Posts Tagged ‘Colorado State University’

Written by Dr. Tony Koski, Extension Turf Specialist
Department of Horticulture and Landscape Architecture
http://csuturf.colostate.edu       http://csuhort.blogspot.com

Lawns that are covered by flood waters, even temporarily, may be subject to various types of damage. In general, most turf species will tolerate a few days of flooding without any negative effects. However, turf that remains flooded for more than a few days (especially when it is hot) can rapidly decline due to lack of oxygen and light. Substantial turf loss can be expected after 4 days of continued submersion. Other factors associated with flooding of turf include: soil coverage, water contaminated with petroleum or pesticides, high water temperature and algae scum. The most significant long-term effect of flooding is the deposit of sediment (“muck”), primarily silt and clay, over turf surfaces. This can lead to serious soil layering problems and even death of the existing grass.

Short-Term Care of Flooded Turf
Once flood waters have receded, pick up any debris, such as wood, glass, stones, nails and other metal objects deposited on lawn areas. This debris could pose a safety hazard to mower operators and damage power mowers or other equipment later used to maintain the lawn, as well as to people and pets who may use the lawn for recreation. Remove leaves or any other material that may smother grass.

Soil (“muck”) deposited on a lawn can sometimes be removed before drying by a combination of scooping/shoveling and washing with a jet of water using a hose-end sprayer.  However, removal of soil may be impractical or impossible due to the size of the lawn area, the depth of the soil, the weight of the wet soil, and ability to move it to another location.

Soil deposits on golf greens and other sand-based turf systems (soccer, football or baseball fields) should be removed as quickly and thoroughly as possible to reduce the potential for silt and clay to move into the sand root zone, clogging the pores and reducing infiltration and permeability. The use of shovels, sweepers and water to move/remove soil deposits will reduce the potential for damage. However, these affected turf systems will likely require aggressive core cultivation and topdressing to restore and maintain acceptable infiltration and aeration.

After the Turf has Dried
It is often not possible or practical to remove deposited soil from flooded turf while it is still wet. The drying process may take two or three weeks, perhaps longer, depending on weather, soil, and drainage characteristics of the underlying soil and turf. Remediation at this point is largely dependent upon the depth of deposited soil.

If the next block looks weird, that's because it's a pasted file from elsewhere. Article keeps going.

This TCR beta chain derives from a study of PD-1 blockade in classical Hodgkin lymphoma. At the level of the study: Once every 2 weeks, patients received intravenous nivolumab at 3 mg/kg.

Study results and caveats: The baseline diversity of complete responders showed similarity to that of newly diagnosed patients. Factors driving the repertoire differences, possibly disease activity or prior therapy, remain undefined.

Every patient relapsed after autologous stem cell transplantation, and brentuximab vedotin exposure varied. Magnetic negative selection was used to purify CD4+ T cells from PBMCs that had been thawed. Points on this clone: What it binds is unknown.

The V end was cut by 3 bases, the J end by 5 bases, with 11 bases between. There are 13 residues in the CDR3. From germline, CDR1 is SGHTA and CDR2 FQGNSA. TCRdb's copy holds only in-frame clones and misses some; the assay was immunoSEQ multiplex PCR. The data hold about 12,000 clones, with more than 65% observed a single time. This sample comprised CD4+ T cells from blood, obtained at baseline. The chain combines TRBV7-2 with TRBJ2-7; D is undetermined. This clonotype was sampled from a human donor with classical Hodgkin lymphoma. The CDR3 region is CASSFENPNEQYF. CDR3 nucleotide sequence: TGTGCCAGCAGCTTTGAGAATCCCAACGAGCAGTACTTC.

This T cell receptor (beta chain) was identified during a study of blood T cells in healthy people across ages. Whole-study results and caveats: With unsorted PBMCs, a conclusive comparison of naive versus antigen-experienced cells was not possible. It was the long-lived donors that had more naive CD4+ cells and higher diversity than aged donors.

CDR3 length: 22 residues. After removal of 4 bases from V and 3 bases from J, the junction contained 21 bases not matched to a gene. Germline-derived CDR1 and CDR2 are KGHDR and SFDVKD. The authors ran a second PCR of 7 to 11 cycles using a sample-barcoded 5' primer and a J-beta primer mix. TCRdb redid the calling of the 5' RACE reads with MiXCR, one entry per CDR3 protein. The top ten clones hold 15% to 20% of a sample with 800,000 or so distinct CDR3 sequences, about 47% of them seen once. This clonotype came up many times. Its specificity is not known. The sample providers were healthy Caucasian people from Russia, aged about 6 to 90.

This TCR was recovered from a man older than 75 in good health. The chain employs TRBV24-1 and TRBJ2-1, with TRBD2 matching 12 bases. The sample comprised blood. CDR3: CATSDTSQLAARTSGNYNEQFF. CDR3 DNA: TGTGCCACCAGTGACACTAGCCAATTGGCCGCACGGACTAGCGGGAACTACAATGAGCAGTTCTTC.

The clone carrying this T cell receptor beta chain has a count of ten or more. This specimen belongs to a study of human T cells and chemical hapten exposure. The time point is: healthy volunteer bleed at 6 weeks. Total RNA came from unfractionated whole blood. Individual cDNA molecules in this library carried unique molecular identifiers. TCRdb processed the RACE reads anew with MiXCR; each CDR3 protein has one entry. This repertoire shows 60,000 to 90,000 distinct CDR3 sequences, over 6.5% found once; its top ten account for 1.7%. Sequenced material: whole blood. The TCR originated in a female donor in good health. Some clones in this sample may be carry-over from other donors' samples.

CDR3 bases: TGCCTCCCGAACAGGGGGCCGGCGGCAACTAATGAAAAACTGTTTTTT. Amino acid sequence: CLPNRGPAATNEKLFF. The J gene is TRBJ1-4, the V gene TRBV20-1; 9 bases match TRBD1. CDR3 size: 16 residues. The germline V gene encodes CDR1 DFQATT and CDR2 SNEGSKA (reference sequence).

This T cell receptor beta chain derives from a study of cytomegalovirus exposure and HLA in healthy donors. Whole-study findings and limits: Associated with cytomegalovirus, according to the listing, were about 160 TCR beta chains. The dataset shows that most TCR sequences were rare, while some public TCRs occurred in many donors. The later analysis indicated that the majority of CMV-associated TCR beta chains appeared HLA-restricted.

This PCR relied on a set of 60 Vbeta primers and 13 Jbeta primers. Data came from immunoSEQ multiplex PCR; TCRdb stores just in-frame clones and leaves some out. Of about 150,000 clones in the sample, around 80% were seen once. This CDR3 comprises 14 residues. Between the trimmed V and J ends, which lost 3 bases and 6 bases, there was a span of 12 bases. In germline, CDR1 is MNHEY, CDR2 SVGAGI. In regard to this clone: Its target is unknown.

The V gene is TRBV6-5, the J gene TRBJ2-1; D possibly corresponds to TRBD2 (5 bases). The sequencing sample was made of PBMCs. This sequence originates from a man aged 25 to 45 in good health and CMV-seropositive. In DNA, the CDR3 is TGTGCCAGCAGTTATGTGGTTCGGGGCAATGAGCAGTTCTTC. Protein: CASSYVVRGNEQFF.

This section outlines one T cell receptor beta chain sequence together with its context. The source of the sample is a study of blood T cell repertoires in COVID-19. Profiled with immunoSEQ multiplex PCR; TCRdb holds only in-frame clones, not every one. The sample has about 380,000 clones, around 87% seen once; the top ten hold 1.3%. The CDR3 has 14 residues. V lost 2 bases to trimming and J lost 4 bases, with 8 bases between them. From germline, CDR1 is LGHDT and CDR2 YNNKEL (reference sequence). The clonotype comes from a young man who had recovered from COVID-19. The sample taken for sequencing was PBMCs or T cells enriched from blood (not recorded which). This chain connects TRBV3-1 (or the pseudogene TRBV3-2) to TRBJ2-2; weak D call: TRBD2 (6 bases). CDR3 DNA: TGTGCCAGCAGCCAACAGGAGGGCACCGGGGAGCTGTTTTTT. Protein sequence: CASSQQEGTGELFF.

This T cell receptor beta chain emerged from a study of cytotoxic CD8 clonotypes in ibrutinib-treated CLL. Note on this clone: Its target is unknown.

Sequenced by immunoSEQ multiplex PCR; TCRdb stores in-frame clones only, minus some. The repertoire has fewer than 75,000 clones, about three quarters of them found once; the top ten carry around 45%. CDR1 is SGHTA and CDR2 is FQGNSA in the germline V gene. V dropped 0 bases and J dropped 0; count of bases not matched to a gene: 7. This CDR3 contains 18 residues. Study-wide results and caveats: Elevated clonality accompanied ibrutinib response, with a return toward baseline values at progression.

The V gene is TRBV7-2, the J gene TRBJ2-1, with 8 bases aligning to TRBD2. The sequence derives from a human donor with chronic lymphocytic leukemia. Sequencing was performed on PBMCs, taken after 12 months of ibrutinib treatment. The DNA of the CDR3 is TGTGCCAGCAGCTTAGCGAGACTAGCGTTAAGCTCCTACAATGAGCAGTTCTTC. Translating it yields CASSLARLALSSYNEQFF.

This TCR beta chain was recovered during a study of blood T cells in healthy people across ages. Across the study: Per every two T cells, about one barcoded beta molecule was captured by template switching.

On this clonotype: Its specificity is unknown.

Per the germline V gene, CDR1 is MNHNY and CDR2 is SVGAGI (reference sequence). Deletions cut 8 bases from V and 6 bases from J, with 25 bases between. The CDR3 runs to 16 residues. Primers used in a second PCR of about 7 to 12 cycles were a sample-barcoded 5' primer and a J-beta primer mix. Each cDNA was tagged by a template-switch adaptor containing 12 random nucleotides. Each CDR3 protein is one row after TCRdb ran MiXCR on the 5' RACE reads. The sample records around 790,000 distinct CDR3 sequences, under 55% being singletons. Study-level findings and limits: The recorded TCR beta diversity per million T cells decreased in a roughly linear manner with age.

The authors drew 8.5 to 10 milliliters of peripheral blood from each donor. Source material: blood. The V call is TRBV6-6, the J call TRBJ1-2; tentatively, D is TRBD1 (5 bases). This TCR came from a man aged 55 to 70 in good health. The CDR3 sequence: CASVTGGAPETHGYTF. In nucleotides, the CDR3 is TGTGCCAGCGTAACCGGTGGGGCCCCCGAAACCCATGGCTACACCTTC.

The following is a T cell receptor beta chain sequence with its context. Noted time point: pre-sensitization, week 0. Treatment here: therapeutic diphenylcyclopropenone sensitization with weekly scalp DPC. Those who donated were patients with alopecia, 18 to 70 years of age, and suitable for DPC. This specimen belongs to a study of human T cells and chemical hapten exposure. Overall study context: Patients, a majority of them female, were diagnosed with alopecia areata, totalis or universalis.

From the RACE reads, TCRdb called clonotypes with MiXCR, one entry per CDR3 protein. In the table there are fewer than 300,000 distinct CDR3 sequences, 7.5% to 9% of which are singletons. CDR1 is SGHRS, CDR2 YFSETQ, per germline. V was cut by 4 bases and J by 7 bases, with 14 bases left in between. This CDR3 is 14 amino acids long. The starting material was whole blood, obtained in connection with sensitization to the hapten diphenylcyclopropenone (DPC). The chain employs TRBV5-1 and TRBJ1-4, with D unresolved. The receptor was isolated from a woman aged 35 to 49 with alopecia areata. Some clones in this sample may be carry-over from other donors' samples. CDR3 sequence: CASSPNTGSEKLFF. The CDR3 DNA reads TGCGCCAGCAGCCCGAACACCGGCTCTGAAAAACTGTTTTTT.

Lawn repair with less than 1-2 inches of soil
Lawns submerged less than 4 days and covered with an inch or less of soil have a good chance to recover.  Assessment of potential lawn damage and recovery may not be possible until those areas have dried. Checking for new shoots emerging from the soil or the emergence of new shoots from surviving plants is a good way to make an early assessment of damage. Usually, once regrowth has begun, it will continue, although it may take several weeks before the lawn has completely filled in.

Core cultivation/aerification is one of the most important and beneficial operations conducted where soil deposits are less than an inch. When the lawn has begun to grow (green leaves begin to appear), go over the lawn 3-4 times with a core type aerifier. This will help improve overall soil structure, improve soil oxygen levels, help break up soil layering problems caused by the deposited soil and encourage recovery during the fall. The lawn should also be fertilized (using any lawn fertilizer, following label instructions for applying the correct rate) at this time (September-October).

Overseeding can also be done at the time of aerification. The aerification holes provide perfect conditions for the germination of grass seed. Lawn areas that are thin (or the entire lawn can be overseeded at this time) can be overseeded with Kentucky bluegrass or a Kentucky bluegrass/perennial ryegrass mix (tall fescue lawns should be overseeded with tall fescue seed), using a seeding rate of 5-6 pounds of seed per 1000 square feet. Rake the lawn lightly after seeding to work seed into the aeration holes. Irrigate the lawn to maintain moist, but NOT saturated, soil conditions.

Lawn repair with greater than 2 inches of soil
Lawns covered with more than 2 inches of soil may be heavily damaged, with only a slight chance of recovery. Degree of recovery will vary with grass species and depth of soil. The greater the depth of soil, the slower the recovery and the less likely the lawn will recover. If the lawn area is completely buried with many (3 or more) inches of soil, then the best strategy may be to accept that the majority of the lawn has already been severely damaged or killed and it will be necessary to reestablish a “new” lawn.

Reestablishment of a “new” lawn over a flood-damaged lawn
To reduce the future potential for soil layering to cause drainage and rooting problems for the new lawn, there are two ways of dealing with the deposited soil. One is to remove as much of the soil as possible, down to the original lawn surface. Understanding that this may be difficult or impractical, the deposited soil may be left on the lawn and rototilled into the lawn as deeply and thoroughly as possible. This, in essence, will create a “new” lawn root zone that is a mix of the deposited soil and the underlying lawn and its soil. The goal is to eliminate, as much as possible, the formation of layers in the “new” lawn root zone by thoroughly mixing the original lawn’s soil, the layer of the original, dead lawn, and the flood-deposited soil.